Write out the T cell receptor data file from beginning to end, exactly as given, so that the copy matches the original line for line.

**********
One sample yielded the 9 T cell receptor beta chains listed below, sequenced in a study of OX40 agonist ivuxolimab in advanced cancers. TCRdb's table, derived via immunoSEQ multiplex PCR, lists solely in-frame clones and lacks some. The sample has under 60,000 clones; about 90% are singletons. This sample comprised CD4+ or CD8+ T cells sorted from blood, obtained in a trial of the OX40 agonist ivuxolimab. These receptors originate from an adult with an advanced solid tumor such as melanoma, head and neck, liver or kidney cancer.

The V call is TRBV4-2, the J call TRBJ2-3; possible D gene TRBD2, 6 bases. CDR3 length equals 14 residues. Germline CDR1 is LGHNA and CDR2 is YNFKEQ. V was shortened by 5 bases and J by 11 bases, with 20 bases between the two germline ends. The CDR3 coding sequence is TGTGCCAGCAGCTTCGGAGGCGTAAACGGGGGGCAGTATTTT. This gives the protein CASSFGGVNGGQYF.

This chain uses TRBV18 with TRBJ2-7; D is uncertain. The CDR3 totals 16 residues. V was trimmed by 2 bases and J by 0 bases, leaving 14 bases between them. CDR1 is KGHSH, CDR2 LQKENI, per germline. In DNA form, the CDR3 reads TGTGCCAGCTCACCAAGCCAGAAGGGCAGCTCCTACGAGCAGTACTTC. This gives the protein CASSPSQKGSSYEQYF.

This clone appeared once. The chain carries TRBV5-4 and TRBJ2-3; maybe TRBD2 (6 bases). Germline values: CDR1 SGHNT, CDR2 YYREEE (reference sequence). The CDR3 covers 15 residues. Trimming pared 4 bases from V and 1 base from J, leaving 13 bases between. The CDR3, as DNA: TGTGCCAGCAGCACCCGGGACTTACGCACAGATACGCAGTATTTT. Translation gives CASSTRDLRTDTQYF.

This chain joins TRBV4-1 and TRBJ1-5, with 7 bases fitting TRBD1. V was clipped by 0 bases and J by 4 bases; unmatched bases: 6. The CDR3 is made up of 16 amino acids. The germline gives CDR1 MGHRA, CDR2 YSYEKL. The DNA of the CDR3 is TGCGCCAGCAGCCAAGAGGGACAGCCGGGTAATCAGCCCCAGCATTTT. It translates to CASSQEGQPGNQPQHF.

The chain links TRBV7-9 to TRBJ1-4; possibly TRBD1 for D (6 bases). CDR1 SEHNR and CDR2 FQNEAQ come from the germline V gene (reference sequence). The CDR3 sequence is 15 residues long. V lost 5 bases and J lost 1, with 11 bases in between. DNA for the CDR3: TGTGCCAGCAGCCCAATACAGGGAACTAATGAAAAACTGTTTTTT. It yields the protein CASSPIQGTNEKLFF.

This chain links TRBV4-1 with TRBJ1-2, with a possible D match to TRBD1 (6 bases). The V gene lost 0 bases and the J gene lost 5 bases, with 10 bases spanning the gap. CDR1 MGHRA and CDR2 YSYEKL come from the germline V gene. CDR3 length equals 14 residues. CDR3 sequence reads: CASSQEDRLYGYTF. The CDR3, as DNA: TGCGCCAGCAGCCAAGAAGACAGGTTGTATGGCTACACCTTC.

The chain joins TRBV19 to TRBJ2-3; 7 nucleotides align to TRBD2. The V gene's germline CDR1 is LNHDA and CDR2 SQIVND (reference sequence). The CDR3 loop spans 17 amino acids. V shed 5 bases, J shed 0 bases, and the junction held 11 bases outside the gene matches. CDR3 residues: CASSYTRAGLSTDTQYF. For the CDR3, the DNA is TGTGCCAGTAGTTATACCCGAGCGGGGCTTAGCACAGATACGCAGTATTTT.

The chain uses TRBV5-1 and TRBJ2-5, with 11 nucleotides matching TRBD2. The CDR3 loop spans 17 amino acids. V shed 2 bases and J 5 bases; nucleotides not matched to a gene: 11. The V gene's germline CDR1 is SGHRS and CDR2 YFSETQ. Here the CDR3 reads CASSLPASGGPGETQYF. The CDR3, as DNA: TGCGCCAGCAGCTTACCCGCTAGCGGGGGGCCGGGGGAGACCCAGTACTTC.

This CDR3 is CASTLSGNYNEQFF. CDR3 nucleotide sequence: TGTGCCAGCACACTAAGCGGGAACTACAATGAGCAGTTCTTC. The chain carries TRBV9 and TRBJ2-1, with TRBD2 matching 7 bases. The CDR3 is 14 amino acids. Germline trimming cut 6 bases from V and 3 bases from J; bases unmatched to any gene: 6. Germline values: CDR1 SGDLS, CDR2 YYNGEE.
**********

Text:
One sample yielded the 9 T cell receptor beta chains listed below, sequenced in a study of OX40 agonist ivuxolimab in advanced cancers. TCRdb's table, derived via immunoSEQ multiplex PCR, lists solely in-frame clones and lacks some. The sample has under 60,000 clones; about 90% are singletons. This sample comprised CD4+ or CD8+ T cells sorted from blood, obtained in a trial of the OX40 agonist ivuxolimab. These receptors originate from an adult with an advanced solid tumor such as melanoma, head and neck, liver or kidney cancer.

The V call is TRBV4-2, the J call TRBJ2-3; possible D gene TRBD2, 6 bases. CDR3 length equals 14 residues. Germline CDR1 is LGHNA and CDR2 is YNFKEQ. V was shortened by 5 bases and J by 11 bases, with 20 bases between the two germline ends. The CDR3 coding sequence is TGTGCCAGCAGCTTCGGAGGCGTAAACGGGGGGCAGTATTTT. This gives the protein CASSFGGVNGGQYF.

This chain uses TRBV18 with TRBJ2-7; D is uncertain. The CDR3 totals 16 residues. V was trimmed by 2 bases and J by 0 bases, leaving 14 bases between them. CDR1 is KGHSH, CDR2 LQKENI, per germline. In DNA form, the CDR3 reads TGTGCCAGCTCACCAAGCCAGAAGGGCAGCTCCTACGAGCAGTACTTC. This gives the protein CASSPSQKGSSYEQYF.

This clone appeared once. The chain carries TRBV5-4 and TRBJ2-3; maybe TRBD2 (6 bases). Germline values: CDR1 SGHNT, CDR2 YYREEE (reference sequence). The CDR3 covers 15 residues. Trimming pared 4 bases from V and 1 base from J, leaving 13 bases between. The CDR3, as DNA: TGTGCCAGCAGCACCCGGGACTTACGCACAGATACGCAGTATTTT. Translation gives CASSTRDLRTDTQYF.

This chain joins TRBV4-1 and TRBJ1-5, with 7 bases fitting TRBD1. V was clipped by 0 bases and J by 4 bases; unmatched bases: 6. The CDR3 is made up of 16 amino acids. The germline gives CDR1 MGHRA, CDR2 YSYEKL. The DNA of the CDR3 is TGCGCCAGCAGCCAAGAGGGACAGCCGGGTAATCAGCCCCAGCATTTT. It translates to CASSQEGQPGNQPQHF.

The chain links TRBV7-9 to TRBJ1-4; possibly TRBD1 for D (6 bases). CDR1 SEHNR and CDR2 FQNEAQ come from the germline V gene (reference sequence). The CDR3 sequence is 15 residues long. V lost 5 bases and J lost 1, with 11 bases in between. DNA for the CDR3: TGTGCCAGCAGCCCAATACAGGGAACTAATGAAAAACTGTTTTTT. It yields the protein CASSPIQGTNEKLFF.

This chain links TRBV4-1 with TRBJ1-2, with a possible D match to TRBD1 (6 bases). The V gene lost 0 bases and the J gene lost 5 bases, with 10 bases spanning the gap. CDR1 MGHRA and CDR2 YSYEKL come from the germline V gene. CDR3 length equals 14 residues. CDR3 sequence reads: CASSQEDRLYGYTF. The CDR3, as DNA: TGCGCCAGCAGCCAAGAAGACAGGTTGTATGGCTACACCTTC.

The chain joins TRBV19 to TRBJ2-3; 7 nucleotides align to TRBD2. The V gene's germline CDR1 is LNHDA and CDR2 SQIVND (reference sequence). The CDR3 loop spans 17 amino acids. V shed 5 bases, J shed 0 bases, and the junction held 11 bases outside the gene matches. CDR3 residues: CASSYTRAGLSTDTQYF. For the CDR3, the DNA is TGTGCCAGTAGTTATACCCGAGCGGGGCTTAGCACAGATACGCAGTATTTT.

The chain uses TRBV5-1 and TRBJ2-5, with 11 nucleotides matching TRBD2. The CDR3 loop spans 17 amino acids. V shed 2 bases and J 5 bases; nucleotides not matched to a gene: 11. The V gene's germline CDR1 is SGHRS and CDR2 YFSETQ. Here the CDR3 reads CASSLPASGGPGETQYF. The CDR3, as DNA: TGCGCCAGCAGCTTACCCGCTAGCGGGGGGCCGGGGGAGACCCAGTACTTC.

This CDR3 is CASTLSGNYNEQFF. CDR3 nucleotide sequence: TGTGCCAGCACACTAAGCGGGAACTACAATGAGCAGTTCTTC. The chain carries TRBV9 and TRBJ2-1, with TRBD2 matching 7 bases. The CDR3 is 14 amino acids. Germline trimming cut 6 bases from V and 3 bases from J; bases unmatched to any gene: 6. Germline values: CDR1 SGDLS, CDR2 YYNGEE.